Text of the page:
The successful development, distribution, and use of OERs in sub-Saharan Africa will require government and education leaders to face a number of challenges. The challenges below are discussed in greater detail later in this article.

The Next Step

In order to pursue the goal of education for all and provide learning opportunities for all Africans, including the five individuals described at the beginning of this section, government and educational leaders must have the collective will and commitment to innovate and take the opportunity to grasp the potential of OERs. They can build on OER success stories achieved by AVU, OER Africa, SAIDE, the Virtual University for Small States of the Commonwealth (see VUSSC, http://www.vussc.info/), and other African and global OER initiatives. But in order to do so, they must address the challenges listed above. The next section of this document provides an in-depth discussion about the challenges associated with the development and use of OERs and what should be considered in advancing the OER movement in sub-Saharan Africa.

Looking Forward

As can be discerned from this document and others in the academic media, OERs have the potential to increase accessibility to quality educational materials at a lower cost to the user, thereby allowing governments and institutions to divert funds to other critical areas, such as learner support, faculty professional development, research, and teacher recruitment and retention. OERs enable individuals to freely access information they can use to make decisions that affect their lives and ultimately the progress of societies. OERs also have the potential to allow for flexible, quality education through distance learning and to assist most African countries to meet the increased demand for secondary and higher education. But can this potential be realized in sub-Saharan Africa? Looking forward, what are the challenges that must be overcome to fulfill the potential of OERs in sub-Saharan Africa? A number of challenges that face the OER movement in Africa are discussed below; many of them may also apply to the development and use of OERs in other areas of the world that have weak economies. Although the items below are listed as discrete entities, many are interrelated and affect one another—the decisions made about one entity may affect the decisions regarding a second entity. Note also that statements made in this article may not reflect the full spectrum of educational development within Africa; thus, some suggestions may not be applicable to some regions of sub-Saharan Africa.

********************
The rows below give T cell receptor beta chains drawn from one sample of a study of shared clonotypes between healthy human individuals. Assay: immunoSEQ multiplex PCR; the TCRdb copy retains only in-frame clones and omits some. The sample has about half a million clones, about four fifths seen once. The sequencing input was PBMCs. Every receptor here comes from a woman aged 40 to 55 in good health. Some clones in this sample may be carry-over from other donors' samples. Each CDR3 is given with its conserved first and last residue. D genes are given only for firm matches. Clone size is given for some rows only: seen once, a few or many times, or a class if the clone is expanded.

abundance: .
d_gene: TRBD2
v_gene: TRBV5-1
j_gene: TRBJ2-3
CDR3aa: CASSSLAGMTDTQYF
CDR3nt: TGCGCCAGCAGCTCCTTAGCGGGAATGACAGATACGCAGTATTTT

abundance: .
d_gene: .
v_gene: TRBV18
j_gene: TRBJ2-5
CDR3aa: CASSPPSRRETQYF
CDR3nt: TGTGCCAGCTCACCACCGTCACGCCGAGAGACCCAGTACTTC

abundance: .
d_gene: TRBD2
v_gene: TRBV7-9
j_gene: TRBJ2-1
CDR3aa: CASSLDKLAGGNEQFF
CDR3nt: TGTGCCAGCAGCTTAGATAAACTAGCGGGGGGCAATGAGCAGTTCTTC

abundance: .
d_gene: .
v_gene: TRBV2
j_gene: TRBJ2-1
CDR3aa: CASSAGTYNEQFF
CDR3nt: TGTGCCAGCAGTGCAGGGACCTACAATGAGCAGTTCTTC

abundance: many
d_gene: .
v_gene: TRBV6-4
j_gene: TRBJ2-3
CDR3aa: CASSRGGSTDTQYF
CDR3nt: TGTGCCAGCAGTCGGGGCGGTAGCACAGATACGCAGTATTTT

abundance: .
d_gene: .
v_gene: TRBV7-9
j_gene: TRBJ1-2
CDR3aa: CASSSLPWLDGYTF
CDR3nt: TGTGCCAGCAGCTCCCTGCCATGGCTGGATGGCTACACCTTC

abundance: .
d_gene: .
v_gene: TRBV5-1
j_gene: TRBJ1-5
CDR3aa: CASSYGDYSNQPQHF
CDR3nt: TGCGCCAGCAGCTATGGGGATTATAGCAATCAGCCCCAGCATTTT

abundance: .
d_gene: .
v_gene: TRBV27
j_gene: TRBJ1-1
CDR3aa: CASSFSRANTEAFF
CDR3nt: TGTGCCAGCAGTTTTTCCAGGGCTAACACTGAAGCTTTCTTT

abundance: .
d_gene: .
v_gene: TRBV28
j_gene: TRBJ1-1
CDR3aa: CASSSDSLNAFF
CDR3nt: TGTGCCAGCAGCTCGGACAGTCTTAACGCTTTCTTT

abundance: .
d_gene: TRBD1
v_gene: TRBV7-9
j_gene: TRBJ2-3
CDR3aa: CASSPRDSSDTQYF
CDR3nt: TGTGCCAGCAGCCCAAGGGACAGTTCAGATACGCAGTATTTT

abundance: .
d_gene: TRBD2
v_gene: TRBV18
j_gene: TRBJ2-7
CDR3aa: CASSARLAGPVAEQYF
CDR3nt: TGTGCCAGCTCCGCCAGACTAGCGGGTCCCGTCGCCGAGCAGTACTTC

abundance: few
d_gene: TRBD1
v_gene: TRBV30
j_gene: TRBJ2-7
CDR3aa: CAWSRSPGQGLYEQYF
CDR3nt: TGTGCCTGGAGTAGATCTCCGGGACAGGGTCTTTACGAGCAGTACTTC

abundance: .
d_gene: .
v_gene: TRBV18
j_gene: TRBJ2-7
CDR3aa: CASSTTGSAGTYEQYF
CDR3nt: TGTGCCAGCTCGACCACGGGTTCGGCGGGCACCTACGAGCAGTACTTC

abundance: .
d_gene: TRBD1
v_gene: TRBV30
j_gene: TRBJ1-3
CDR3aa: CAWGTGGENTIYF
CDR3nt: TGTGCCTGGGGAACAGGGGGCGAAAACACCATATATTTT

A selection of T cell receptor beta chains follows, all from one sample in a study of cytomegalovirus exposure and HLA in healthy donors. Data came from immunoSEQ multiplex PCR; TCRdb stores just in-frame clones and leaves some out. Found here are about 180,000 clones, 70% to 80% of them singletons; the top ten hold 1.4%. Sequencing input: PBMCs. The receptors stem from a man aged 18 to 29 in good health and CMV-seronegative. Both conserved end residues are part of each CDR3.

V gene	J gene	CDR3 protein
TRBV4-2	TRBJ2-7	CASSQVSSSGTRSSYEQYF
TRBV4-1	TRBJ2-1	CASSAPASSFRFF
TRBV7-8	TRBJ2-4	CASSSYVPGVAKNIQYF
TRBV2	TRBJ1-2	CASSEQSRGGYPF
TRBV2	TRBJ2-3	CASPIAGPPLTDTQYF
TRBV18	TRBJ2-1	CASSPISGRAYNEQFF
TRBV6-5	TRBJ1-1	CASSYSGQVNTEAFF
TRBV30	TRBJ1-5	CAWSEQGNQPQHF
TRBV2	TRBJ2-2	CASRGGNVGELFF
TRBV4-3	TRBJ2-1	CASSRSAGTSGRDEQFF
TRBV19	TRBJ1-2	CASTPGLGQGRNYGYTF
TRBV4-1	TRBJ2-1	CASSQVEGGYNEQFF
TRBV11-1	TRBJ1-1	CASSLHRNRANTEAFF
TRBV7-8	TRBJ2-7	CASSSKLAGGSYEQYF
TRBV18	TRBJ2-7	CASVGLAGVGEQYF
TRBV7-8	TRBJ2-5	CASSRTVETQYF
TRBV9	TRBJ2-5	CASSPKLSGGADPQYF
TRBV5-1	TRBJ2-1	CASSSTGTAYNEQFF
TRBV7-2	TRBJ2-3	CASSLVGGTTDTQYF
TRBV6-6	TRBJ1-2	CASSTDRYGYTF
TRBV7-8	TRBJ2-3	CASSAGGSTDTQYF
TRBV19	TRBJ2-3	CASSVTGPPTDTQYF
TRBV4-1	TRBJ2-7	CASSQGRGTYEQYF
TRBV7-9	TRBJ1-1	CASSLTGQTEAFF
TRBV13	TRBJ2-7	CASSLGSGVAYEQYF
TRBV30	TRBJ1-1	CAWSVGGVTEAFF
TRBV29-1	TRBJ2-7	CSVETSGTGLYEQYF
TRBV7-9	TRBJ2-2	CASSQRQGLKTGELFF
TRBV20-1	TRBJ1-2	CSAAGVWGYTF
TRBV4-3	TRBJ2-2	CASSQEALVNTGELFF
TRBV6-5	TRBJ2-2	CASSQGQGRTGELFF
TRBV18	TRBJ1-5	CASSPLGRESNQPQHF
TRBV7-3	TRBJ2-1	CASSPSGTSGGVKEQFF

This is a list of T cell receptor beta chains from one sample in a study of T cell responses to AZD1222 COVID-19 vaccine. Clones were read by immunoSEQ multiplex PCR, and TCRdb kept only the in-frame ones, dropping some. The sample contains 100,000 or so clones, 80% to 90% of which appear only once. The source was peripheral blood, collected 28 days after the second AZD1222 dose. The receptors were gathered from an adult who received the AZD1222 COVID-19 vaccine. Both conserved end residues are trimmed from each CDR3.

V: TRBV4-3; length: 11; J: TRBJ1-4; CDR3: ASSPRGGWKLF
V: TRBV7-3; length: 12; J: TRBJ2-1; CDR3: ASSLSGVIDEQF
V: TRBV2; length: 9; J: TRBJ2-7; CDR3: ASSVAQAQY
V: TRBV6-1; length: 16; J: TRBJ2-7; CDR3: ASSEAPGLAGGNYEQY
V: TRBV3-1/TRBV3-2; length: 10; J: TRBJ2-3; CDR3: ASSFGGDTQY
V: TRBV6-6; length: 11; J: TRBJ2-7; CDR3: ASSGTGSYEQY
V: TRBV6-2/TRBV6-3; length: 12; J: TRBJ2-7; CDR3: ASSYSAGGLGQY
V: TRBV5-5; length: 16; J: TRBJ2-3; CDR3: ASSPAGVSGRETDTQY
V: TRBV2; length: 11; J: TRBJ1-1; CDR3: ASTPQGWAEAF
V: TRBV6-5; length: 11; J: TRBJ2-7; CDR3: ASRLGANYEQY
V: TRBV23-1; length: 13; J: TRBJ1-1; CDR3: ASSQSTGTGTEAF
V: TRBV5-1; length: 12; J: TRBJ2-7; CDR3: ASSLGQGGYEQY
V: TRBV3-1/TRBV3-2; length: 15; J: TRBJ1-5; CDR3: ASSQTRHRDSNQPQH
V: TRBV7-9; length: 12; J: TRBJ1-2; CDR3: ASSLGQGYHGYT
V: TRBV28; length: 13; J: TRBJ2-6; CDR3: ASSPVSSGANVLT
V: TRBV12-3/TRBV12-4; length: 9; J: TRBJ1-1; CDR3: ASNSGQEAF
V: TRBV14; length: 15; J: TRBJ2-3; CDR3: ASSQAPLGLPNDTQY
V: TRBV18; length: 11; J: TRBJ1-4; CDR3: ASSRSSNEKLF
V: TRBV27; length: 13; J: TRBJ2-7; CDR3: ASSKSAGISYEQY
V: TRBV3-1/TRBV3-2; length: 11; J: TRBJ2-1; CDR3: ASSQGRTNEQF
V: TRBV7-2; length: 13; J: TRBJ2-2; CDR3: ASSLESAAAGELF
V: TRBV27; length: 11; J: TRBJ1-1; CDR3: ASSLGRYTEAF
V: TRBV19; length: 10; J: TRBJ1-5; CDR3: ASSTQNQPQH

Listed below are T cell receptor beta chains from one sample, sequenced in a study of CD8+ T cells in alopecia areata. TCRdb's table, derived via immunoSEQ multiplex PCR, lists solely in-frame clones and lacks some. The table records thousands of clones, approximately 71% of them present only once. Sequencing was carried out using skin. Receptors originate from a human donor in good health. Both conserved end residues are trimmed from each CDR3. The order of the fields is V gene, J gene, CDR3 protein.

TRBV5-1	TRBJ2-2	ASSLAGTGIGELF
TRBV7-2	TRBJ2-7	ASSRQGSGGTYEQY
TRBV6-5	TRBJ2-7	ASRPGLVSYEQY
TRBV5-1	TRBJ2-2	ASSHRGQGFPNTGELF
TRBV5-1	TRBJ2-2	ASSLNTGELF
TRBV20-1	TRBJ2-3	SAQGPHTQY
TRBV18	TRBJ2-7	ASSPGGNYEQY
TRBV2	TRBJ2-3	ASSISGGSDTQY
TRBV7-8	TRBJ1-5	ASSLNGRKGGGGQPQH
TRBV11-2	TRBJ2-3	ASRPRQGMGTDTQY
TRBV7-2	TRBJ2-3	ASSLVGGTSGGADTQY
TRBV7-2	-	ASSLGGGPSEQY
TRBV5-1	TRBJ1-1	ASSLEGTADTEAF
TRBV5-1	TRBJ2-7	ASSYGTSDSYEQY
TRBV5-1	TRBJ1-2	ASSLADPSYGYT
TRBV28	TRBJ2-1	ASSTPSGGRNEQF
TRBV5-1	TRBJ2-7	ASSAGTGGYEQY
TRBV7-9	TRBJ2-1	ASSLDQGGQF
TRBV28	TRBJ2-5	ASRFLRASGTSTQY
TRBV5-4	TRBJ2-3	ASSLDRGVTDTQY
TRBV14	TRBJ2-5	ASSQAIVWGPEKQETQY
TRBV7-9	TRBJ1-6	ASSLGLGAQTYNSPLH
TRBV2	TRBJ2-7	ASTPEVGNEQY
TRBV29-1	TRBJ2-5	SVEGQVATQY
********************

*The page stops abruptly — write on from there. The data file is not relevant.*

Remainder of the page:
Creating and Sustaining a Vision for OER Development and Deployment in sub-Saharan Africa

Governments and educators in sub-Saharan Africa are faced with an increased demand for education, yet their countries’ weak economies make it difficult to support their educational endeavours.

In most sub-Saharan African countries, enrollment in higher education has grown faster than financing capabilities, reaching a critical stage where the lack of resources has led to a severe decline in the quality of instruction and in the capacity to reorient focus and to innovate. (World Bank, 2010, p. xiv)

However, governments are fully cognizant of the impact education can have on social and economic development. For example, “educated girls are less likely to marry or have children early; they are better able to protect themselves from HIV and AIDS and from sexual exploitation and abuse” (Lake, 2010). “Education and health (can) increase human productivity, raise life expectancy, and facilitate community life. They have a major impact on economic growth and increase individual and collective well-being” (Diagne, 2006, pp. 3–5). Thus, education is paramount if countries with weak economies are to get stronger.

But how can the quality of and access to education be improved with minimal financial resources? As Sir John Daniel (2010) asked when he introduced his concept of the iron triangle, is it possible to increase access, improve quality, and cut costs all at the same time? One possible way to achieve this is through the development and deployment of OERs because they are freely available and can be accessed for formal and informal purposes and because the collaborative approach to their development and deployment decreases the cost per student and improves quality.

If the only focus for employing OERs is the reduction of cost per student then the true potential of OERs to contribute to the improvement of education will not be realized (Butcher, 2011). The current approach to OER development and distribution involves collaboration among the creators and users, who work together to develop and revise educational material. For this approach to work effectively, all must believe that the sharing of knowledge and experience lies at the core of academic activity (Lerman, Miyagawa, & Margulies, 2008). It is during this sharing and curriculum-mapping process that educators ascertain the priorities of other instructors and learn about the content they are teaching and the approaches they are using. Consequently, educators learn from this experience and can apply it to their own situation. The education system will improve incrementally at first. As the collaboration proceeds, there is greater potential for the education system to change dramatically and to provide the knowledge and skills students need for the 21st century. The open, creative, collaborative process “enables continuous rapid improvements in the quality of both teaching and learning” (Plotkin, 2010, p. 1).